The first scrum of the match arrived in the 10th minute and it collapsed no fewer than three times, after which Phil Vickery needed treatment and the Australians received a penalty from the referee, Alain Rolland. The Wallabies would not get much sympathy after that.
After Mortlock – he kicked one penalty from four attempts, Wilkinson four from seven – had hooked a shot at goal, Simon Shaw, playing the game of his life, offloaded to Jason Robinson and only a timely tackle by George Gregan prevented a try. There was a pattern developing and it was usually in England's favour. When they won another turnover in the 20th minute, Wilkinson's penalty levelled it at 3-3 and four minutes later, when another scrum was mashed, Wilkinson put England ahead at 6-3.
Australia went into a huddle, and it was about the only thing that didn't collapse. Eight minutes before the break Tuqiri's try gave Australia the edge, but not for long. For the first scrum in the second half Australia were again in desperate straits and their frustration erupted in a punch-up involving four or more players.
England's pressure did not lift, and after 51 minutes Wilkinson, who had taken a big hit, got groggily to his feet, dusted himself down and banged over his third penalty, from a comfortable range, to make it 10-9.
Andy Gomarsall then gave England a great chance with a cross kick into the sun. The Australians knocked on which, of course, presented them with another huge problem. It was called a scrum, from which they conceded another penalty which Wilkinson kicked to give England a two-point lead after 60 minutes.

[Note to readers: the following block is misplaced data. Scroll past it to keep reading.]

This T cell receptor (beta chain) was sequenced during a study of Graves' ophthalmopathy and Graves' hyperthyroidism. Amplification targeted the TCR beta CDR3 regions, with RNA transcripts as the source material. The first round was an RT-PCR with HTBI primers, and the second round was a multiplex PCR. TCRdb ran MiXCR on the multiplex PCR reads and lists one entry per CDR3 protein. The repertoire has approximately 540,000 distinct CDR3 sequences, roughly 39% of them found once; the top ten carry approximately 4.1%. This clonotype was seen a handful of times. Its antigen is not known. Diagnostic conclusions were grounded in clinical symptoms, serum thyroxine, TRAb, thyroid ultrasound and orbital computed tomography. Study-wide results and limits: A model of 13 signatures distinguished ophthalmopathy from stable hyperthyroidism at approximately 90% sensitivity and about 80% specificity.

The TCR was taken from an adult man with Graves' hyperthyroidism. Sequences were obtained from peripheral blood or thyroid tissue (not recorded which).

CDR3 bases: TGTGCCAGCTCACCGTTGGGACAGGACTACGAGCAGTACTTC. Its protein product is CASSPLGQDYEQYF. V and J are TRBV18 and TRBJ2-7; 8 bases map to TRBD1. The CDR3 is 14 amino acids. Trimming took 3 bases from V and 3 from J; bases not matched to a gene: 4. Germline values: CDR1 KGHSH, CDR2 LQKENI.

Wilkinson, Gomarsall and Mike Catt at one point all needed the attention of the medics, but England's ascendancy was such that they had been awarded nine penalties in a row and Australia could not break the shackles. Their handling went from bad to worse and even Gregan, possibly the most experienced player in the World Cup, was guilty. When he lost the ball at a scrum he conceded another penalty and from halfway Wilkinson, who again received treatment, missed.
So it came to the climax and with just a few minutes remaining Australia won a penalty not far from the halfway line but at an angle. Mortlock went for it. He struck it well but the ball flew just left of the posts. It was entirely typical that the match finished with an Australian knock-on. They were on their knees. England are heading for Paris.
England: J Robinson; P Sackey, M Tait, M Catt, J Lewsey; J Wilkinson, A Gomarsall; A Sheridan, M Regan, P Vickery (capt), S Shaw, B Kay, M Corry, N Easter, L Moody. Replacements: P Richards for Gomarsall, 21-28; G Chuter for Regan, 52; M Stevens for Vickery, 59; T Flood for Catt, 64; J Worsley for Moody, 65; L Dallaglio for Easter, 69.
Australia: C Latham; A Ashley-Cooper, S Mortlock (capt), M Giteau, L Tuqiri, B Barnes, G Gregan; M Dunning, S Moore, G Shepherdson, N Sharpe, D Vickerman, R Elsom, W Palu, G Smith. Replacements: H McMeniman for Vickerman, 28-30 & for Elsom, 64; A Baxter for Shepherdson, 64; P Waugh for Smith, 64; D Mitchell for Ashley-Cooper, 64; A Freier for Moore, 72; S Hoiles for Palu, 75.
Referee: A Rolland (Ireland).
Man for man marking by Martin Pengelly
7 Jason Robinson, Whacked most times he got the ball, but made one lovely break in the first half and stood up well defensively.
7 Paul Sackey, Shoulder-charged by George Smith early, decision to come infield and make a body-block of his own saved a try later. Solid.
7 Mathew Tait, Creative back may be slightly chagrined to make less in attack than Simon Shaw. Big "D", though, as they say in the trade.
7 Mike Catt, If he was 26, not 36, a couple of first-half half-breaks might have been full ones. Never mind; led the line superbly.
7 Josh Lewsey, Tad scrappy, but latest positional switch meant he did well just to remember his boots.
7 Jonny Wilkinson, Battered, bruised, radar badly off when kicking from the right... he even missed a drop goal. Kick that mattered went over, however.
8 Andy Gomarsall, Shirt looked like a butcher's slab early on, but the scrum-half only needed a butcher's at George Gregan's laboured service before taking control at the base.